1. Confession of sin. Sin puts a wall between the believer and God. It keeps his prayers from rising above the ceiling (Psa. 66:18). It invalidates his worship (Matt. 5:23-4). Therefore, it is always a good idea to confess sin and be forgiven before attempting to meet with God. At the beginning of devotions, listen first for any conviction of sin that the Spirit may bring to your heart. Ask Him specifically for criticism of your conduct the day before. For some Christians, devotions are dull and stale simply because they refuse to deal with besetting sins. You must put sin aside before you are qualified to enter the throne room of God and enjoy His communion.
  2. Praise and thanksgiving. The Scripture commands praise (Rev. 19:5; Ps. 33:1–2; 118:28; 147:1), as it also commands thanksgiving (1 Tim. 2:1; Phil. 4:6). Remember that God is not only our heavenly Father; He is also the great King of the universe. If you were a humble subject entering the presence of an august earthly ruler, your first words would not be about yourself. If you had any sense, you would first show respect and love for the ruler. Likewise when you enter the throne room of God, you should talk first about Him. You should give Him your adoration and praise, and you should gratefully acknowledge the favors He has shown you in the past. If we continually bombarded an earthly father with requests—saying gimme, gimme, gimme—and never thanked him for his goodness in fulfilling past requests, what would we be? Ungrateful. It is not only self-centered but also self-defeating to neglect thanking God. Our thanks bring Him joy and make Him more receptive to further requests.
  3. Bible reading. Bible reading in devotions is not the same as Bible study. In devotions, a few verses are sufficient, even preferable. The quality rather than the quantity of your reading is important. It is generally wise to put Bible reading before prayer because what you read will shape your understanding of what needs to be prayed about. We read the Bible in devotions because it is our sourcebook of guidance (Psa. 119:11, 105), correction, and all spiritual truth (2 Tim. 3:16-7).
  4. Meditation. Do not read the Bible as if it were a newspaper or novel. You should read it slowly and pay attention to each word. You should stop frequently and figure out the meaning. Then when you are done, you should think about what you have read and identify the important spiritual truths. Thoughtful interaction with God's Word is called meditation. The Bible itself recommends it (Psa. 1:2). Meditation should not be limited to devotions. Throughout the day, you should use idle moments to continue pondering the passage you read in the morning.
  5. Application. Having devotions is not an academic exercise. It should make a difference in your life. After you have read the Word and meditated upon it, you should seek to apply it. Ask, what demand does God make of me? What does He want me to think, or say, or do? You should make such applications during your devotional time. Then during the day, you should remember them and carry them out (James 1:21-5). As every situation arises, you should look for ways of applying the truth that God gave you at the day's beginning.
  6. Intercession. It is by no means wrong to pray for yourself. But it is a good exercise in selflessness to pray for others first. Scripture commands that intercession be made for all men (again, 1 Tim. 2:1). How is that possible? There is not enough time in one session of devotions to mention everybody. Some Christians solve the problem by restricting intercession during devotions to people in two categories: those known to have urgent needs, and those who appear on a rotating prayer list. The list might be constructed as follows:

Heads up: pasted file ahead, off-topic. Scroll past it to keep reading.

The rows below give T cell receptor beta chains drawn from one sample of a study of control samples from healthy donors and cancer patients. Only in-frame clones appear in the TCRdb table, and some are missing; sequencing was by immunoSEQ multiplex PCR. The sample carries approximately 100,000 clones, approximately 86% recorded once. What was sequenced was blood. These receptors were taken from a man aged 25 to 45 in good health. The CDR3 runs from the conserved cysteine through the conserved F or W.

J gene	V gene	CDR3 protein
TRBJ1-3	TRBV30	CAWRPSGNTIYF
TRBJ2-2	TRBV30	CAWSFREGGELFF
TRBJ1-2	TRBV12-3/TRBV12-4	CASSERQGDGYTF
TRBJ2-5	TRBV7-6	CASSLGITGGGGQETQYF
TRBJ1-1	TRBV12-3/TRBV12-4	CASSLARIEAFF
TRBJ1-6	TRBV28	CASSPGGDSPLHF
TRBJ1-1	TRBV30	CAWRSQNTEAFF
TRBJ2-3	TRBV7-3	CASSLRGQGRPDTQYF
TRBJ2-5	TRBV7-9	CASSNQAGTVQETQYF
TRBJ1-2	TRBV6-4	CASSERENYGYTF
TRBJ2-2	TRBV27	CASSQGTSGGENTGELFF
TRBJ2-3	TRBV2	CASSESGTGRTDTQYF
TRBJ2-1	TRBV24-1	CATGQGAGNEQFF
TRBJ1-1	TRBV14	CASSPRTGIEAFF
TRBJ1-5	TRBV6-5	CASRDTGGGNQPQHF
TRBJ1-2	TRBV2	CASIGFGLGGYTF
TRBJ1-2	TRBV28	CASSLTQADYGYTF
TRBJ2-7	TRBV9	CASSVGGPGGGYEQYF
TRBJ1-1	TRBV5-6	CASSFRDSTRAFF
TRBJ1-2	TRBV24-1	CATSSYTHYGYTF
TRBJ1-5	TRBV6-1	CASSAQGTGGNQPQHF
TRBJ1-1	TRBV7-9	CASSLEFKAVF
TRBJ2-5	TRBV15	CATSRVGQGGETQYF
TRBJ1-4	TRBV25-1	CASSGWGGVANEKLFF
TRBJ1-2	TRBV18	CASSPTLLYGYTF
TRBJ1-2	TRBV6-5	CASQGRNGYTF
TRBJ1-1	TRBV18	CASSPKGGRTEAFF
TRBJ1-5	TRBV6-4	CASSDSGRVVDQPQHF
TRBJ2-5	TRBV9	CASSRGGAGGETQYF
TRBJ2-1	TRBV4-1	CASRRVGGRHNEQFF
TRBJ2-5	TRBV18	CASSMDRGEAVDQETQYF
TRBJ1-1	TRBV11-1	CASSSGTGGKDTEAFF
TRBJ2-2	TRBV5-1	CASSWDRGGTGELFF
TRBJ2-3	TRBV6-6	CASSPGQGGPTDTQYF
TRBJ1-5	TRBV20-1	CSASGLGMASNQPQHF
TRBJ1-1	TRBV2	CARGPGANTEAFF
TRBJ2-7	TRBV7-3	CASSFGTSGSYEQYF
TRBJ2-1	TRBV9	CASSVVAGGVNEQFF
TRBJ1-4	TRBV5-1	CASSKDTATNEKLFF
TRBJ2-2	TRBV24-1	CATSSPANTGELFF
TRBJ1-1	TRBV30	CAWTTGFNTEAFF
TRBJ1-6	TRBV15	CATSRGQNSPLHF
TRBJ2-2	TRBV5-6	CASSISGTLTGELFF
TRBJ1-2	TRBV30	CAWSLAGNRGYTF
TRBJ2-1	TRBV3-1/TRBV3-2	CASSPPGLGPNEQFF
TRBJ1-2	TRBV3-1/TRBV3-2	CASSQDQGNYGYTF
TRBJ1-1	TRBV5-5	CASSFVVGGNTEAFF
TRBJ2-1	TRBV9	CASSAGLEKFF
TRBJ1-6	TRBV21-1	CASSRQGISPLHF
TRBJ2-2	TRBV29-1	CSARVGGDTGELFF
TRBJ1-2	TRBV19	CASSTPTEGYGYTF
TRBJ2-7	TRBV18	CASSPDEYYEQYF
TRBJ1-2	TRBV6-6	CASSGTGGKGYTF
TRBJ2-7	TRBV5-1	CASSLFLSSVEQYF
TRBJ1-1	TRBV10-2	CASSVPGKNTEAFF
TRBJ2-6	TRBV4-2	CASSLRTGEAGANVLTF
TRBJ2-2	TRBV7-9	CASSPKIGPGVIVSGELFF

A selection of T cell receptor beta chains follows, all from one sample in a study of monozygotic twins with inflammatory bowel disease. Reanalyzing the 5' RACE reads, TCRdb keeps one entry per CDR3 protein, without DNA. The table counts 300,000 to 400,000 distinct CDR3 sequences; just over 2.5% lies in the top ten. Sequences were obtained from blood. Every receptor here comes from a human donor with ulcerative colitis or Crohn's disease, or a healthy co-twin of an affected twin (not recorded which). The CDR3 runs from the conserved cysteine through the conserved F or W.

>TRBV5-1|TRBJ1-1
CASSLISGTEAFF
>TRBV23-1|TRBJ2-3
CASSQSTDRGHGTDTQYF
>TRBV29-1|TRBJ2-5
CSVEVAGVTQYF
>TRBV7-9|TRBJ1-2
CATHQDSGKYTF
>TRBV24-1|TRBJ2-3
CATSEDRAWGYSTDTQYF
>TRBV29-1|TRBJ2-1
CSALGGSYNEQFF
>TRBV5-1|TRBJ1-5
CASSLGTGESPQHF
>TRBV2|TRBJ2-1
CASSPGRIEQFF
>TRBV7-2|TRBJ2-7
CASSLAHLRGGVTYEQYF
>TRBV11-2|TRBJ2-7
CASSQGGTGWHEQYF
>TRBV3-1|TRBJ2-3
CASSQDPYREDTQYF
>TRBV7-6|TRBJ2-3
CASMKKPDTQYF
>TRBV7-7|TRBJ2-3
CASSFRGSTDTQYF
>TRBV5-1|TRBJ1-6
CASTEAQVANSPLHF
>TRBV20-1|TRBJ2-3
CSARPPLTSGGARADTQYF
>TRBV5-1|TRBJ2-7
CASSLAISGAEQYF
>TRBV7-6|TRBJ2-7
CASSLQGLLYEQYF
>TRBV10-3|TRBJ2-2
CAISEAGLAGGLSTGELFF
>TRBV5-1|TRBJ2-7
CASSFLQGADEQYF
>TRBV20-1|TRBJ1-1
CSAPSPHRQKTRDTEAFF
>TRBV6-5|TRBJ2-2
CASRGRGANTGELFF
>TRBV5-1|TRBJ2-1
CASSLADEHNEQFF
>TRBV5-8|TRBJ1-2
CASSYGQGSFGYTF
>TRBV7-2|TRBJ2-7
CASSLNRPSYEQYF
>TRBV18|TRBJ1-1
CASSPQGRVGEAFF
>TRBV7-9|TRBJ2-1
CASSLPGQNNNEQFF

• on Monday, immediate family
    • on Tuesday, friends and acquaintances
    • on Wednesday, church and school ministries
    • on Thursday, people in the church and others on the church prayer list (perhaps distributed at the Wednesday night service)
    • on Friday, selected missionaries and their special requests
    • on Saturday, the nation, national leaders, and Christians worldwide under persecution
    • on Sunday, oneself.
  7. Requests. Although you put your own needs last, you should not neglect them. From the Lord's Prayer, we learn two important principles that should govern personal requests (Matt. 6:11-3):
    1. We should pray primarily for needs rather than wants. That is, we should pray for bread, not for steak and lobster, not for truffles and caviar.
    2. We should include spiritual as well as material needs. Our chief spiritual needs are for forgiveness of sin, protection from temptation, and deliverance from the evil one.

Many Christians use their devotional time to "pray through" the coming day. They ask themselves, what difficult tasks do I face? What temptations will come my way? What opportunities for ministry will emerge? As they think about each circumstance, they pray for the Lord's help and grace, so that their conduct during the day will bring glory to God.


Devotional Log


Some Christians keep a log, a journal, of their devotions. The practice is a good one, provided you can afford the extra time. If you write down the insights you gain through your Bible reading, you are more likely to remember them. If you record special prayer requests, you are more likely to notice how God responds. If you also record His answers to prayer, you will compile a history of God's goodness to you—a history that will strengthen your faith and serve as powerful encouragement during times of testing or peril.

Further Reading


This lesson appears in Ed Rickard's Primer of the Christian Life: A Detailed Map of the Pilgrim's Road, designed to serve as the textbook for a yearlong course on basic Christianity. For further information, click here.